• Maxwell J.

Horrors of Apartheid Come to Life in Good Madam (FANTASTIC)

Title: Good Madam

First Non-Festival Release: TBD

Director: Jenna Cato Bass

Writer: Babalwa Baartman, Jenna Cato Bass, Chumisa Cosa

Runtime: 92 Minutes

Starring: Chumisa Cosa, Nosipho Mtebe, Kamvalethu Jonas Raziya

Where to Watch: Check out where to find it here


This film’s review was written after its screening at the Fantastic Film Festival 2021.


Tsidi (Chumisa Cosa) seeks refuge with her mother, Mavis (Nosipho Mtebe), after an argument with other family members at her grandmother’s wake. Once back at the place she grew up, she finds herself falling into old patterns with her mother and watching as others fall with her. The longer they stay, Tsidi’s nightmares grow increasingly more hostile and disturbing and her curiosity of the state of the house’s owner, Diane (Jennifer Boraine), increases. She will soon find out the truth as to why Diane and her family have such close relationships with their staff. Good Madam showcases just what happens when exploitation continues in unexpected and terrifying ways.


Good Madam is a quiet psychological horror that unsettles while it deconstructs the effects of Apartheid.

An allegory for race relations in South Africa following Apartheid, Good Madam chooses to focus its energy on the aftereffects of that integral part of South Africa’s history. Many aspects of the film support this narrative by adding to the terror or disorientation of the viewer. Scene intercuts of Tsidi’s past, and her present, are juxtaposed with current reminders of apartheid, most notably the difference between where Black South Africans live and where white South Africans live. The sounds of housework are used themselves as part of the terror of the house. By ratcheting up the sound and pairing them with hallucinations.


Strong character choices help push Good Madam along despite the story dragging. Making Diane behave more of a specter even though she is very clearly alive is a nice continuation of the metaphor of the film. Speaking of which, the continual straining of the relationship between Tsidi and her mother returns to this same idea. Mavis represents a view of subservience and resignation to older social structures. Tsidi embraces the present and embodies a love for freedom, not only from racial segregation but also expected gender roles. With that being said, I do wish that more was said about Tsidi and her former partner Luthando’s (Khanyiso Kenqa) relationship to explain why Tsidi must stay with her mother.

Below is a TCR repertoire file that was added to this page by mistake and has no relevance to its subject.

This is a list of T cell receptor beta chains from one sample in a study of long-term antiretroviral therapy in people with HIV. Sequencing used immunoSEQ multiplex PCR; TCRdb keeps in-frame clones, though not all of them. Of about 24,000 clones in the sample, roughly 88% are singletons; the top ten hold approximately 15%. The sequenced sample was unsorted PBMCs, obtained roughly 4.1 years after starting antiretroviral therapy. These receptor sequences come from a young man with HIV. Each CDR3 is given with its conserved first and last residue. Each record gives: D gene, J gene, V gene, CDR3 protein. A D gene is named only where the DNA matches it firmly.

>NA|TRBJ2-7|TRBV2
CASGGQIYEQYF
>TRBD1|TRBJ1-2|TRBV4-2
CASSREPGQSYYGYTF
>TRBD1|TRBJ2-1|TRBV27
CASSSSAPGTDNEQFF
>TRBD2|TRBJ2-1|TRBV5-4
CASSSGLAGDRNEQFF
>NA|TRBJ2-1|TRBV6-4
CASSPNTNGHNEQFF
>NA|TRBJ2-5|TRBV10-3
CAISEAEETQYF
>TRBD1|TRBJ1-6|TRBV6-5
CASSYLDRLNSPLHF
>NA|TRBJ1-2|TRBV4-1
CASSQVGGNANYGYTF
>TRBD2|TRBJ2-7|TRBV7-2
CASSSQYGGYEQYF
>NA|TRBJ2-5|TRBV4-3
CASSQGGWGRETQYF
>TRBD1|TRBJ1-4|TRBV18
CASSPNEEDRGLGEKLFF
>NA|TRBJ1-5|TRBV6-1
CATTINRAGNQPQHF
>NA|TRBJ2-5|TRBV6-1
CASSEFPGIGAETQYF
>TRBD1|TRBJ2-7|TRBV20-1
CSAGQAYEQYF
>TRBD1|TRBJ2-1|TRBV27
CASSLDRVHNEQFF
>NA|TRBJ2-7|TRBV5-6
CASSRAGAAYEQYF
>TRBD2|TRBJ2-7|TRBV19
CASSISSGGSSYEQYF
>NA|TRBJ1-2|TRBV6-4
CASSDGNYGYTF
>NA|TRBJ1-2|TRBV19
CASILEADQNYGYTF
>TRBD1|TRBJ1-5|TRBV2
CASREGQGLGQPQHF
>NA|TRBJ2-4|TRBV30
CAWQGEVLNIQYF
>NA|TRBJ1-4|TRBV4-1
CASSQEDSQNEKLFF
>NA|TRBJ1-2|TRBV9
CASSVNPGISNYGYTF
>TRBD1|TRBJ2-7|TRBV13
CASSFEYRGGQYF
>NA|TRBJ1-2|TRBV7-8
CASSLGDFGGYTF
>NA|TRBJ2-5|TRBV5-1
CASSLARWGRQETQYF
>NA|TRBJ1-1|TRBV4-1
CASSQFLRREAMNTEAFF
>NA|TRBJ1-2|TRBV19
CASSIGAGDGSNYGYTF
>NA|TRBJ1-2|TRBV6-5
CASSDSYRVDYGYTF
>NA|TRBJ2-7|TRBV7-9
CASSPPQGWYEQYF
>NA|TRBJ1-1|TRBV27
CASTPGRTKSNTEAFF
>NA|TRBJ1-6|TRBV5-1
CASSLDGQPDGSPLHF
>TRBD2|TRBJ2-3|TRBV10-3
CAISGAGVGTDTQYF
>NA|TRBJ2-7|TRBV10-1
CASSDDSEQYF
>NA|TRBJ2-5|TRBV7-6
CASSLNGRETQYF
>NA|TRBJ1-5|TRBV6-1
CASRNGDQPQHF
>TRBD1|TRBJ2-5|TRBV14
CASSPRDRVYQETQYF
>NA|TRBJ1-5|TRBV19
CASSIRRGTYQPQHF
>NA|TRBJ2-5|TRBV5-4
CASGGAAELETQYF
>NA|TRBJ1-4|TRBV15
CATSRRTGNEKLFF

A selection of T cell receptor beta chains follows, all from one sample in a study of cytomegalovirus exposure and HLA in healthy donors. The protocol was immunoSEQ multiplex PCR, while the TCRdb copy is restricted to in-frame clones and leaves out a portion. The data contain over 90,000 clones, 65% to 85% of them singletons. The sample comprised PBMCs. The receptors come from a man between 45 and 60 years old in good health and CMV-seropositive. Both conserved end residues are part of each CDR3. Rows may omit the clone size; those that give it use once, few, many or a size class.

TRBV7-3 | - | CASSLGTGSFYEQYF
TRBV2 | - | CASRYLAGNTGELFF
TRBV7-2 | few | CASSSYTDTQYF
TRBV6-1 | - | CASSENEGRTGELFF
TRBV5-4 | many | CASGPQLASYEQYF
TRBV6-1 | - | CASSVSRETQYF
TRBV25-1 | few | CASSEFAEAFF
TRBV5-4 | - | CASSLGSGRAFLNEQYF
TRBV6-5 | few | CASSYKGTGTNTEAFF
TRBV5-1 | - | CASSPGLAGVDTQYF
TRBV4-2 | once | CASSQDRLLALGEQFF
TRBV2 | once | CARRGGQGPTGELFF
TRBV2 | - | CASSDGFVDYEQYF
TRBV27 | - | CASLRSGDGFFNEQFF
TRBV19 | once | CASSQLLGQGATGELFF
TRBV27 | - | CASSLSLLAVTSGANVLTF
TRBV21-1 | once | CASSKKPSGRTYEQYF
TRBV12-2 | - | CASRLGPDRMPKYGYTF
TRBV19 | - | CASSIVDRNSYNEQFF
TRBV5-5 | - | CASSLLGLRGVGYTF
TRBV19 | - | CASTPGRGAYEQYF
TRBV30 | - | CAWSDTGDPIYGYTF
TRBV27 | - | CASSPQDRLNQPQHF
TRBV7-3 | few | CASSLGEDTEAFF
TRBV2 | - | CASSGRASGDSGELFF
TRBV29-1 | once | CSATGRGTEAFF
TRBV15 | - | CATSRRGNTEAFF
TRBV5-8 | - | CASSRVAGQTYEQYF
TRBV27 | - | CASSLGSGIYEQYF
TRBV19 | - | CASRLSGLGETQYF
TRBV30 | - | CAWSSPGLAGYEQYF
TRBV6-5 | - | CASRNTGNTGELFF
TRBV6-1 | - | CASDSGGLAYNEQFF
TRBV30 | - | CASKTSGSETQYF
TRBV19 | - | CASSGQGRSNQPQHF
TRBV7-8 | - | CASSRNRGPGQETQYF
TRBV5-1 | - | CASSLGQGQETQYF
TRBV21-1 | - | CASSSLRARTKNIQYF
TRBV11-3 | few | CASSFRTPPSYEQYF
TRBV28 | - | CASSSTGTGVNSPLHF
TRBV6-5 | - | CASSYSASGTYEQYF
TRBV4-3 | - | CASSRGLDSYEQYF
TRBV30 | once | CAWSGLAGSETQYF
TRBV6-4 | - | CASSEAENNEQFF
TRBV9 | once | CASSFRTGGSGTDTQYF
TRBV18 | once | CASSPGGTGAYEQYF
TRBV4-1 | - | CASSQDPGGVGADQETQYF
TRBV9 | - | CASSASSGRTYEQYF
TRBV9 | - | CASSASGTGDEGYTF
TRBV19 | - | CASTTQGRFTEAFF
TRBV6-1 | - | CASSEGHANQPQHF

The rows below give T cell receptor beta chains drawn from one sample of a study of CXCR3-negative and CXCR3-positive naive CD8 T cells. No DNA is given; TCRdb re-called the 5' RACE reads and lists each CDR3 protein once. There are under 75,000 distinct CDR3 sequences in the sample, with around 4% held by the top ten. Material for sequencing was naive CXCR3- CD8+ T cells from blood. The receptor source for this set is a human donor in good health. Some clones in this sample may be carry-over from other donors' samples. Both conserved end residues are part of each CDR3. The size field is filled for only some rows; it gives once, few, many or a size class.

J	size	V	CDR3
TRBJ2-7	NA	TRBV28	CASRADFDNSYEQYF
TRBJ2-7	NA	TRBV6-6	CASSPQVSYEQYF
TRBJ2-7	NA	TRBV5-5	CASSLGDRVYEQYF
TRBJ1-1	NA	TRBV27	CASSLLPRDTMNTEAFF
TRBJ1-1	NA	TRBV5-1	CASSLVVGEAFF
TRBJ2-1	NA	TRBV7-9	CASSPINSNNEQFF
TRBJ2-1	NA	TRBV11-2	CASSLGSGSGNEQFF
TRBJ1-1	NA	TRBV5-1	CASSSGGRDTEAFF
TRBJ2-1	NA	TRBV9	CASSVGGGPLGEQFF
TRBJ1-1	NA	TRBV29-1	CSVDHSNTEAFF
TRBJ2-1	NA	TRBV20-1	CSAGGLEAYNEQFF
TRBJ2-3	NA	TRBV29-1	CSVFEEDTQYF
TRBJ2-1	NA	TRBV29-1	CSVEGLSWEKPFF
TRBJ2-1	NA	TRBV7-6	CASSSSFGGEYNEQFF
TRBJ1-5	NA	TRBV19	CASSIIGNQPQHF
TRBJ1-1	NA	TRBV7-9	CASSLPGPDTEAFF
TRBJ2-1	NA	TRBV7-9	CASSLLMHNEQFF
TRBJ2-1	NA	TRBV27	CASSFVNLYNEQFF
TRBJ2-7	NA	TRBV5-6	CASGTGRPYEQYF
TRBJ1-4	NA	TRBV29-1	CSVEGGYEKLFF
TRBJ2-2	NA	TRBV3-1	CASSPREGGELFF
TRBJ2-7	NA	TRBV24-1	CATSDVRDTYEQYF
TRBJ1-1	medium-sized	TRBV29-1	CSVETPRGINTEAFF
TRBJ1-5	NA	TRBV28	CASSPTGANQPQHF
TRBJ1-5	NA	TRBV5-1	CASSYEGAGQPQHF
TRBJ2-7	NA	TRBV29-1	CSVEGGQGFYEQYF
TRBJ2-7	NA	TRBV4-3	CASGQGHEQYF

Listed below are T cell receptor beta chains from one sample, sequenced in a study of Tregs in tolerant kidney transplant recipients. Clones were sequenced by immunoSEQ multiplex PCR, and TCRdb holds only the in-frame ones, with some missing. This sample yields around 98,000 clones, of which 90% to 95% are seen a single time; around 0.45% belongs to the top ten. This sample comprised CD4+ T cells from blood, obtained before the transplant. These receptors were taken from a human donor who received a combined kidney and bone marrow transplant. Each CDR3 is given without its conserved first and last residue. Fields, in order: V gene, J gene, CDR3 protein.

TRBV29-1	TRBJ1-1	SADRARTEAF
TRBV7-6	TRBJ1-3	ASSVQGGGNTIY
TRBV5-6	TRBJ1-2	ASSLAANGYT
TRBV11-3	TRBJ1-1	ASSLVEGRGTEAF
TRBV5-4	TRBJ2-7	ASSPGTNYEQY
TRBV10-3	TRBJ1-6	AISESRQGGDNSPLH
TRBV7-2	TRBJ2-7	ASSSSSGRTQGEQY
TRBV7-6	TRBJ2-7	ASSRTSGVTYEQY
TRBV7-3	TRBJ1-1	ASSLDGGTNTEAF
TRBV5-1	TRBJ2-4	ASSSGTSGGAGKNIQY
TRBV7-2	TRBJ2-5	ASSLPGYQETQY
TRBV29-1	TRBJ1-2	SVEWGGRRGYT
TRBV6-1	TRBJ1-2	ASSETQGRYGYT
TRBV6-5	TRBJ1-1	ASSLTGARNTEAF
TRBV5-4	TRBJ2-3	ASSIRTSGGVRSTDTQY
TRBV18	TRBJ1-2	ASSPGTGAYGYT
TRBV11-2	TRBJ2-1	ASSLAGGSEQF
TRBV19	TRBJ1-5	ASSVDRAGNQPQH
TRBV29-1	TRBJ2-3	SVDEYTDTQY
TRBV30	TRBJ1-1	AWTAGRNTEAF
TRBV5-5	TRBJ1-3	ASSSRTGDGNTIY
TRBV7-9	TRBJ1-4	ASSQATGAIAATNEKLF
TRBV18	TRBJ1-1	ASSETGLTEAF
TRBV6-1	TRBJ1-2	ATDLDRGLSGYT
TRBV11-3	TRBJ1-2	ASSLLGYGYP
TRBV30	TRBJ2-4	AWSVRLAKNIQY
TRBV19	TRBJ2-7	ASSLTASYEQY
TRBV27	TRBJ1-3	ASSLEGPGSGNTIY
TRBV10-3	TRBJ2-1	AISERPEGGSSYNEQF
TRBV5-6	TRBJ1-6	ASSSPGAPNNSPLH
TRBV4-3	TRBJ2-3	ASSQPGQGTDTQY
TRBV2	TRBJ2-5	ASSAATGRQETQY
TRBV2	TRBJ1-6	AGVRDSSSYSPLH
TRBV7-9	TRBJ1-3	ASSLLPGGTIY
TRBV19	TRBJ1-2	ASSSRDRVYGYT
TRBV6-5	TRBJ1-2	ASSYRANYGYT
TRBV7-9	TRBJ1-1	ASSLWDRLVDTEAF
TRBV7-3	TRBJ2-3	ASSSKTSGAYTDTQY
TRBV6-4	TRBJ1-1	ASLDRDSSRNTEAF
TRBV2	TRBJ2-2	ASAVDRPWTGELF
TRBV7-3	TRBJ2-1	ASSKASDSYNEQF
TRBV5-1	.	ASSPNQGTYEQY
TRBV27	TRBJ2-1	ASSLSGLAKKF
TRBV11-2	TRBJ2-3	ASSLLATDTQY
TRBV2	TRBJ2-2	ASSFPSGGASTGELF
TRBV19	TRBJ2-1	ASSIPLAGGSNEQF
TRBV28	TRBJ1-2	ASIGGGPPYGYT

More could be done to viscerally affect the audience but the implied horrors of the fates potentially befalling the protagonists in Good Madam are enough to make anyone cringe in fear. Everyone does well here, but Cosa and Mtebe play off each other the best. Despite constant bickering their love for each other shines through in genuine and often underappreciated ways. Good Madam even flips the head of one trope that typically befalls Black women and mysticism. There are also nice moments where we discuss the ways grief can impact families, but they aren’t the primary focus here. It’s full of good ideas even if it doesn’t juggle them well.

I appreciate the eeriness the paranoia that permeates through the picture, Good Madam just doesn’t give enough to be compelling. It is methodically slow to a fault and is edited to hell bringing in dream sequences, hallucinations, and flashbacks to remove all sense of sense from the story. The film’s third act comes and goes unceremoniously. By the end, the audience feels deflated and confused as to why the events unfold in that manner rather than relieved that the horror is finally over for our heroes.


While it is definitely not the most bombastic film of the year, Good Madam chooses to build suspense up until it’s disturbing finale. Full of solid performances, good writing and plenty of chills, it’s one international selection to keep an eye out for once it makes its way to the States. I did feel myself wanting more from the film, as there is plenty more to go on with its unique premise. I also feel that some subplots could use more meat to them to create a more complete experience for viewers. This film won’t be easy to scrub from your mind after watching, so add it to your watchlist if you seek adequate international horror offerings.


Overall Score? 5.5/10

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